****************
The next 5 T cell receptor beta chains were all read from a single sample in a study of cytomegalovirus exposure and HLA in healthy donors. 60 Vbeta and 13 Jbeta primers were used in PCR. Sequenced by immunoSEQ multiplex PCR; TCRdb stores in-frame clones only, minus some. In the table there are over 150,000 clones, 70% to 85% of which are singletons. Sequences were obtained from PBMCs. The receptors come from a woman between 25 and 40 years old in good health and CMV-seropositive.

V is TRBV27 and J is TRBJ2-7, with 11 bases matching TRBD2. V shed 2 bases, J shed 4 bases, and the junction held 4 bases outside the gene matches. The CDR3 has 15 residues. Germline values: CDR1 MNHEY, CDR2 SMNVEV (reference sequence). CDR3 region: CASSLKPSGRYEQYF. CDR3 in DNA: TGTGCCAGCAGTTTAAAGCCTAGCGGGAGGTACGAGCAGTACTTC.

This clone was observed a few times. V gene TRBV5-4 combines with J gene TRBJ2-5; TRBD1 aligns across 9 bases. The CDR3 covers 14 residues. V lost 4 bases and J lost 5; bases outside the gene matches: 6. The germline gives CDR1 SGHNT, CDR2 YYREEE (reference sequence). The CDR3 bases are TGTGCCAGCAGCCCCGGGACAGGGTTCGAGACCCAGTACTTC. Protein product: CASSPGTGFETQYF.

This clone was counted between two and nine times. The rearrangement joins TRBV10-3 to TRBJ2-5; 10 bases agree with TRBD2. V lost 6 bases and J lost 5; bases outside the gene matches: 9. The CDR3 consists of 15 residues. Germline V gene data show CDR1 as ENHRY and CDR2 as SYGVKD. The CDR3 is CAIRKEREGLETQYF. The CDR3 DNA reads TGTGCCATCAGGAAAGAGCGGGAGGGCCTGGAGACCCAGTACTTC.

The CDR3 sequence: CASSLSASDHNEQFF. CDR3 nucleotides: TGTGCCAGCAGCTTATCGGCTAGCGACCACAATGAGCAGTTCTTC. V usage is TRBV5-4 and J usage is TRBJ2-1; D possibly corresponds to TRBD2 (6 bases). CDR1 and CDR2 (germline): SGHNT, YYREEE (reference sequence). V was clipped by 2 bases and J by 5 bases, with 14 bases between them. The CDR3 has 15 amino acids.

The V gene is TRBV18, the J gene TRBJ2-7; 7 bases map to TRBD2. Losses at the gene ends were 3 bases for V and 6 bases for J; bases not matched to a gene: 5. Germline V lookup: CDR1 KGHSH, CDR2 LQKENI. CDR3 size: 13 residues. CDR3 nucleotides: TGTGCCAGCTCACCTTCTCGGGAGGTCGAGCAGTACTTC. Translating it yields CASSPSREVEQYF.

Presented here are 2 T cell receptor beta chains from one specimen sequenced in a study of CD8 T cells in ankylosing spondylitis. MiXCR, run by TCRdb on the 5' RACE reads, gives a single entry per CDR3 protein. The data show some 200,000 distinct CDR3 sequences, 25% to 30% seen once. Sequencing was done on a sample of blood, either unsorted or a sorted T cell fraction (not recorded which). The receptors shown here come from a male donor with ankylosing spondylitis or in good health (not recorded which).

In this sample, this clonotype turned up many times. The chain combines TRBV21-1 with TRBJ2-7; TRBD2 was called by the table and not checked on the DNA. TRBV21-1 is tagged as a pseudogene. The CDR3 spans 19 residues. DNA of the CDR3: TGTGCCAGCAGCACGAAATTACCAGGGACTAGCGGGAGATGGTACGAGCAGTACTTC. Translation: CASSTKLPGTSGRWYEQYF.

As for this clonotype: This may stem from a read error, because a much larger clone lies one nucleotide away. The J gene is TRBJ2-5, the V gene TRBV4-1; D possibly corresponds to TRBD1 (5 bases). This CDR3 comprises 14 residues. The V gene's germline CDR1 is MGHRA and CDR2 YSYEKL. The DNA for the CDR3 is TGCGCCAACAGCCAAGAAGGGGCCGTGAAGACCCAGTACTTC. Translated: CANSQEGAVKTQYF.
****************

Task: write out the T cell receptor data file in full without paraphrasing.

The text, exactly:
The next 5 T cell receptor beta chains were all read from a single sample in a study of cytomegalovirus exposure and HLA in healthy donors. 60 Vbeta and 13 Jbeta primers were used in PCR. Sequenced by immunoSEQ multiplex PCR; TCRdb stores in-frame clones only, minus some. In the table there are over 150,000 clones, 70% to 85% of which are singletons. Sequences were obtained from PBMCs. The receptors come from a woman between 25 and 40 years old in good health and CMV-seropositive.

V is TRBV27 and J is TRBJ2-7, with 11 bases matching TRBD2. V shed 2 bases, J shed 4 bases, and the junction held 4 bases outside the gene matches. The CDR3 has 15 residues. Germline values: CDR1 MNHEY, CDR2 SMNVEV (reference sequence). CDR3 region: CASSLKPSGRYEQYF. CDR3 in DNA: TGTGCCAGCAGTTTAAAGCCTAGCGGGAGGTACGAGCAGTACTTC.

This clone was observed a few times. V gene TRBV5-4 combines with J gene TRBJ2-5; TRBD1 aligns across 9 bases. The CDR3 covers 14 residues. V lost 4 bases and J lost 5; bases outside the gene matches: 6. The germline gives CDR1 SGHNT, CDR2 YYREEE (reference sequence). The CDR3 bases are TGTGCCAGCAGCCCCGGGACAGGGTTCGAGACCCAGTACTTC. Protein product: CASSPGTGFETQYF.

This clone was counted between two and nine times. The rearrangement joins TRBV10-3 to TRBJ2-5; 10 bases agree with TRBD2. V lost 6 bases and J lost 5; bases outside the gene matches: 9. The CDR3 consists of 15 residues. Germline V gene data show CDR1 as ENHRY and CDR2 as SYGVKD. The CDR3 is CAIRKEREGLETQYF. The CDR3 DNA reads TGTGCCATCAGGAAAGAGCGGGAGGGCCTGGAGACCCAGTACTTC.

The CDR3 sequence: CASSLSASDHNEQFF. CDR3 nucleotides: TGTGCCAGCAGCTTATCGGCTAGCGACCACAATGAGCAGTTCTTC. V usage is TRBV5-4 and J usage is TRBJ2-1; D possibly corresponds to TRBD2 (6 bases). CDR1 and CDR2 (germline): SGHNT, YYREEE (reference sequence). V was clipped by 2 bases and J by 5 bases, with 14 bases between them. The CDR3 has 15 amino acids.

The V gene is TRBV18, the J gene TRBJ2-7; 7 bases map to TRBD2. Losses at the gene ends were 3 bases for V and 6 bases for J; bases not matched to a gene: 5. Germline V lookup: CDR1 KGHSH, CDR2 LQKENI. CDR3 size: 13 residues. CDR3 nucleotides: TGTGCCAGCTCACCTTCTCGGGAGGTCGAGCAGTACTTC. Translating it yields CASSPSREVEQYF.

Presented here are 2 T cell receptor beta chains from one specimen sequenced in a study of CD8 T cells in ankylosing spondylitis. MiXCR, run by TCRdb on the 5' RACE reads, gives a single entry per CDR3 protein. The data show some 200,000 distinct CDR3 sequences, 25% to 30% seen once. Sequencing was done on a sample of blood, either unsorted or a sorted T cell fraction (not recorded which). The receptors shown here come from a male donor with ankylosing spondylitis or in good health (not recorded which).

In this sample, this clonotype turned up many times. The chain combines TRBV21-1 with TRBJ2-7; TRBD2 was called by the table and not checked on the DNA. TRBV21-1 is tagged as a pseudogene. The CDR3 spans 19 residues. DNA of the CDR3: TGTGCCAGCAGCACGAAATTACCAGGGACTAGCGGGAGATGGTACGAGCAGTACTTC. Translation: CASSTKLPGTSGRWYEQYF.

As for this clonotype: This may stem from a read error, because a much larger clone lies one nucleotide away. The J gene is TRBJ2-5, the V gene TRBV4-1; D possibly corresponds to TRBD1 (5 bases). This CDR3 comprises 14 residues. The V gene's germline CDR1 is MGHRA and CDR2 YSYEKL. The DNA for the CDR3 is TGCGCCAACAGCCAAGAAGGGGCCGTGAAGACCCAGTACTTC. Translated: CANSQEGAVKTQYF.